This week, on ABC Classic, they have been featuring the works of Luigi Boccherini because it’s his birthday on Saturday. When I heard this, I thought, “Imagine being dead for over 200 years, and people are still celebrating your birthday…”
Well, of course, you wouldn’t know that people are celebrating your birthday if you’re dead, but you might have descendants, and I wonder how they would feel. And what if they have no interest in whatever you’re famous for?
Back in 2020, ABC Classic spent the whole year celebrating the life of Ludwig van Beethoven because it was his (theoretical) 250th birthday — 250 years since he was born. To be fair, he was a particularly prolific composer, so it’s kind of understandable that they wanted to stretch the celebrations over a whole year so that they could still play other music in between all the Beethoven.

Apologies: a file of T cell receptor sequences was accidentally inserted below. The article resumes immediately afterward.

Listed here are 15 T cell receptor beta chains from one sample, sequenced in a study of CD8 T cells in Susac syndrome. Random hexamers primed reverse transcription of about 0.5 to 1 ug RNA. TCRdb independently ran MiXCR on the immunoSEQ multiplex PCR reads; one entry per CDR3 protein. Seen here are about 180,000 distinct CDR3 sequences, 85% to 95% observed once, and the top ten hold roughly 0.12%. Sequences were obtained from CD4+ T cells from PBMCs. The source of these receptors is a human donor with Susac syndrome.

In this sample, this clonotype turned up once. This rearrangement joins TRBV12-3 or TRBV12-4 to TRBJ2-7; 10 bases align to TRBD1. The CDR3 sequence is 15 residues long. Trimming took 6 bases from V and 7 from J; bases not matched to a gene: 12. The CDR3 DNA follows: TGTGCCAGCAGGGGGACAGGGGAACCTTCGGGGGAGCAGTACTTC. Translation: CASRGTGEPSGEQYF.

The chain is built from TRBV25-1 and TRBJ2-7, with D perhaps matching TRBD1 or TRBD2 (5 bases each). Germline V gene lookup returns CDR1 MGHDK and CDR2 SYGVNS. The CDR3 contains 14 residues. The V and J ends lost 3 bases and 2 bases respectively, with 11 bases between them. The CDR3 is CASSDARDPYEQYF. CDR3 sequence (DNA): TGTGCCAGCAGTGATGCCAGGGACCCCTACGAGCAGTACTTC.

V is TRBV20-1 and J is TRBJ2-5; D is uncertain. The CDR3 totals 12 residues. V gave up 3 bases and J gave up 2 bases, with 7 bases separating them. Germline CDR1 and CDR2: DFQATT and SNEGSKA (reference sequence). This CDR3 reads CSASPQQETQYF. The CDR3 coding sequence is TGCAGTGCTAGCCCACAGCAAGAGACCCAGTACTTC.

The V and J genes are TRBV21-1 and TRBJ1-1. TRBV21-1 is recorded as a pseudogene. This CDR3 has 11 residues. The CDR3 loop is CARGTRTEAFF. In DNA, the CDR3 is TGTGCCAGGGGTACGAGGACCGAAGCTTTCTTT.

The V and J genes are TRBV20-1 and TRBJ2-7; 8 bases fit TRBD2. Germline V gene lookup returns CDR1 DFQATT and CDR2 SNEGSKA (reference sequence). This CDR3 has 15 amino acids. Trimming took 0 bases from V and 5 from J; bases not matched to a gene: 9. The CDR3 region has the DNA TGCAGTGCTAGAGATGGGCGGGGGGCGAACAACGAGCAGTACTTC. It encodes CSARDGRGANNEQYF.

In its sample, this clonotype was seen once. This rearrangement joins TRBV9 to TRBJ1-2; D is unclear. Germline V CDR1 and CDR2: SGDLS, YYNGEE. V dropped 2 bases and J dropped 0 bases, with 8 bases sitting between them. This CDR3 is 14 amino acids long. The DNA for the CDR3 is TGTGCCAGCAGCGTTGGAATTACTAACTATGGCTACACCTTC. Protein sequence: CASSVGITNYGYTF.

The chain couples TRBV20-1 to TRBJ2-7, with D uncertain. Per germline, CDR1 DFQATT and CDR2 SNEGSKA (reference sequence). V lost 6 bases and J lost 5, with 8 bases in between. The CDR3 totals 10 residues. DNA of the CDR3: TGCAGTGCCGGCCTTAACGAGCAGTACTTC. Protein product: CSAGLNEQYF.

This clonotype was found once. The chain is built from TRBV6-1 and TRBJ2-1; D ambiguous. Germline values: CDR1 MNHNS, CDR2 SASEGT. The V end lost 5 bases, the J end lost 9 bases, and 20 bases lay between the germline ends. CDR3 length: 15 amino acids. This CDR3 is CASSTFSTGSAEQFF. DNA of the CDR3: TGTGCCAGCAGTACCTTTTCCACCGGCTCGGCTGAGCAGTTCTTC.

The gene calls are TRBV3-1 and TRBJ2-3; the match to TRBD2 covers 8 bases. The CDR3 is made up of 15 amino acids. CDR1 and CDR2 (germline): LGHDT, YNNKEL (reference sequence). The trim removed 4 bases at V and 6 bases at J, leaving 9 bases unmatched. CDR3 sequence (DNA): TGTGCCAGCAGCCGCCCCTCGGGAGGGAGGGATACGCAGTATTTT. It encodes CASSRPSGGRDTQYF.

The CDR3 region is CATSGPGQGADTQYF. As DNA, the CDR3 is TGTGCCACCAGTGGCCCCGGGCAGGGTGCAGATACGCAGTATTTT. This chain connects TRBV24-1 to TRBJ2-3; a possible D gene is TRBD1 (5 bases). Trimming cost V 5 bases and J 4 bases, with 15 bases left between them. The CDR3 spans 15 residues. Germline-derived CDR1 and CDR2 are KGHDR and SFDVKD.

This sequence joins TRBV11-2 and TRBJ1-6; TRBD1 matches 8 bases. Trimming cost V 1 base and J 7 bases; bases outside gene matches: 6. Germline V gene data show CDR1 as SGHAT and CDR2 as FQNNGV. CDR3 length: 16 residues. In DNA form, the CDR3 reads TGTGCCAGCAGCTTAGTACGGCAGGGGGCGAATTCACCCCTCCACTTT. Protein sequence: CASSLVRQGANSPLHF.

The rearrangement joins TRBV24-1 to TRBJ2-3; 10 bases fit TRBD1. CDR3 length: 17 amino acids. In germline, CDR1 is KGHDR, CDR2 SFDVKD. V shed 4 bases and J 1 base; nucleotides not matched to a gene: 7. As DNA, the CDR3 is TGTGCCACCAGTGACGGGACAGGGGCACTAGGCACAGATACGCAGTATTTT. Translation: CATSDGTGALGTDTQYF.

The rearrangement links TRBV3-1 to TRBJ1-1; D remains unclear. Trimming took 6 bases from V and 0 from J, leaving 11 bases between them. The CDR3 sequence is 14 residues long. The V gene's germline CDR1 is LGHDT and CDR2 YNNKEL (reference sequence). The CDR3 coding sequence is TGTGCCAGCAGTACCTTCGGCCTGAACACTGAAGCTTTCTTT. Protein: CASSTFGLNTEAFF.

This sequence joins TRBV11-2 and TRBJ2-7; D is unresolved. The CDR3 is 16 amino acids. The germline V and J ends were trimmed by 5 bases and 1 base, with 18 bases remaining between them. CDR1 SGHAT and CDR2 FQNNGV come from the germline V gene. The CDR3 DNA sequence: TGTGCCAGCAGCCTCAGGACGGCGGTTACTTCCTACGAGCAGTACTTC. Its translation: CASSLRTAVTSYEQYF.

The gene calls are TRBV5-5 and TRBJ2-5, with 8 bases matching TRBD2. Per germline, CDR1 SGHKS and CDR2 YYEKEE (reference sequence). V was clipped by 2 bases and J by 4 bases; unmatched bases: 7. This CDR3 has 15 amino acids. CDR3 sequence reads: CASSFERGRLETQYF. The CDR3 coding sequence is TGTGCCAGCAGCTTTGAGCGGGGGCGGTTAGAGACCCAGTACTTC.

Anyway, as I drove home from work, listening to the radio presenter talk about how it’s Boccherini’s birthday, I started thinking about how someone gets to this level of renown — how do you get so famous that people will continue to celebrate your birthday for generations to come? Is this what it really means to be a “legend”, or how you know this or that is a “classic”?
But I guess no one really thinks that far into the future when they’re writing an opera or composing a symphony or whatever. More likely they’re thinking of their present audience. Resonate with your present audience first, and there’s a chance your work could resonate through the years ahead.
And then I started thinking about us common folk, who don’t aspire to be legends. A similar principle still applies, doesn’t it? Do good by the people around you (your audience of sorts), and be well-received and well-remembered by them, even if only fleetingly. Is it ok to try less or do less just because your audience is smaller or their memories are more fickle?